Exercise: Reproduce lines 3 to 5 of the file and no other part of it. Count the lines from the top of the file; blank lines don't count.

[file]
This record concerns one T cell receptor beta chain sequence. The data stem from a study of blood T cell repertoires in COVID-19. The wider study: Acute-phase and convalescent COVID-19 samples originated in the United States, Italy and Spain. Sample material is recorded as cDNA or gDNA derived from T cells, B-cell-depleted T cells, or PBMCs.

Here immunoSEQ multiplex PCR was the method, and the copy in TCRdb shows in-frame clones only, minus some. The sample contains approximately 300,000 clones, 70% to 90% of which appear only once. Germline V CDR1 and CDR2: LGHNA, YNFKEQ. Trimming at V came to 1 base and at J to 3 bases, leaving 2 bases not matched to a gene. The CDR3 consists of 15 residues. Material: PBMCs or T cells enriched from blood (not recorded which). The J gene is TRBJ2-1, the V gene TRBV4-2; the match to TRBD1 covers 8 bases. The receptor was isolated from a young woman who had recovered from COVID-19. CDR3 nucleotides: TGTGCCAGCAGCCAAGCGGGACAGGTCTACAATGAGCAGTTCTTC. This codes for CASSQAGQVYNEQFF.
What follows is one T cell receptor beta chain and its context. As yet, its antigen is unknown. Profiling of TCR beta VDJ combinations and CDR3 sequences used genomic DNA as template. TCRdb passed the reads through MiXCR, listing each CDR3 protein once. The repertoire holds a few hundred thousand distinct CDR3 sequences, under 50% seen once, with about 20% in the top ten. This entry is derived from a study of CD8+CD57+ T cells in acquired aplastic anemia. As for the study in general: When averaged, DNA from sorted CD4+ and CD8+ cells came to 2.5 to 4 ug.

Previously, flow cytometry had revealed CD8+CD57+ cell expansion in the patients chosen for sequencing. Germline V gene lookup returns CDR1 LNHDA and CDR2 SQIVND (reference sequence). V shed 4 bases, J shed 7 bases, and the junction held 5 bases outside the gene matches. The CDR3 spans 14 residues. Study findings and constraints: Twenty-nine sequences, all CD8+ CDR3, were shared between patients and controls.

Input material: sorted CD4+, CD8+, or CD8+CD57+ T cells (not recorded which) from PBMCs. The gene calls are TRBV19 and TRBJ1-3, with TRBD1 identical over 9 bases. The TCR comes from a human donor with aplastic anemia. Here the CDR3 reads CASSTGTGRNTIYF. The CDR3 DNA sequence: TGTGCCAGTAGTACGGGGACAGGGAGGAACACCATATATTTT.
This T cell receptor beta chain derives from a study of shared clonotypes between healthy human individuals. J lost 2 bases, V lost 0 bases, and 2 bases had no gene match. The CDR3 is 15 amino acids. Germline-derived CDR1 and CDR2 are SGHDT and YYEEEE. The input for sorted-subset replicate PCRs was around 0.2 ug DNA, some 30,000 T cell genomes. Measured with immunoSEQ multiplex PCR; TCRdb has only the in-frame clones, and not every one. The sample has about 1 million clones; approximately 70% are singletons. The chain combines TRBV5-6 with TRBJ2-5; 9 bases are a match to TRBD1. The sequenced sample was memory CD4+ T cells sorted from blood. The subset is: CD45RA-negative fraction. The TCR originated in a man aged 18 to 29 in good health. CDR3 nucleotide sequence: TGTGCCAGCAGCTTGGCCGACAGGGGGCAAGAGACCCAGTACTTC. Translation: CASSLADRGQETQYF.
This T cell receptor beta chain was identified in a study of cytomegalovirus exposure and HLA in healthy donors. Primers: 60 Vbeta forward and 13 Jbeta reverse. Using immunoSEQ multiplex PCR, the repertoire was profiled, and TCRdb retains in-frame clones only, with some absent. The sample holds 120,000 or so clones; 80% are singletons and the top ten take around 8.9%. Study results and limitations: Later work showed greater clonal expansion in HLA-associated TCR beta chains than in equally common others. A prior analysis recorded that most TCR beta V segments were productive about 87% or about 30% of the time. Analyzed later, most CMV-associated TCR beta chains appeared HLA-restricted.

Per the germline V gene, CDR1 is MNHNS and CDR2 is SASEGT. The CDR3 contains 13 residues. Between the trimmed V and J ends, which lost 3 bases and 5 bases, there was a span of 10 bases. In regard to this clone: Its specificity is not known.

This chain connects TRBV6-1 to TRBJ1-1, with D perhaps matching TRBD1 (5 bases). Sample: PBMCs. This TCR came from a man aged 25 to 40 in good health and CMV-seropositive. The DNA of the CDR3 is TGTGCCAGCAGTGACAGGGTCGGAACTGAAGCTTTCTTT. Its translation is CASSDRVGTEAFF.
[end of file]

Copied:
What follows is one T cell receptor beta chain and its context. As yet, its antigen is unknown. Profiling of TCR beta VDJ combinations and CDR3 sequences used genomic DNA as template. TCRdb passed the reads through MiXCR, listing each CDR3 protein once. The repertoire holds a few hundred thousand distinct CDR3 sequences, under 50% seen once, with about 20% in the top ten. This entry is derived from a study of CD8+CD57+ T cells in acquired aplastic anemia. As for the study in general: When averaged, DNA from sorted CD4+ and CD8+ cells came to 2.5 to 4 ug.

Previously, flow cytometry had revealed CD8+CD57+ cell expansion in the patients chosen for sequencing. Germline V gene lookup returns CDR1 LNHDA and CDR2 SQIVND (reference sequence). V shed 4 bases, J shed 7 bases, and the junction held 5 bases outside the gene matches. The CDR3 spans 14 residues. Study findings and constraints: Twenty-nine sequences, all CD8+ CDR3, were shared between patients and controls.

Input material: sorted CD4+, CD8+, or CD8+CD57+ T cells (not recorded which) from PBMCs. The gene calls are TRBV19 and TRBJ1-3, with TRBD1 identical over 9 bases. The TCR comes from a human donor with aplastic anemia. Here the CDR3 reads CASSTGTGRNTIYF. The CDR3 DNA sequence: TGTGCCAGTAGTACGGGGACAGGGAGGAACACCATATATTTT.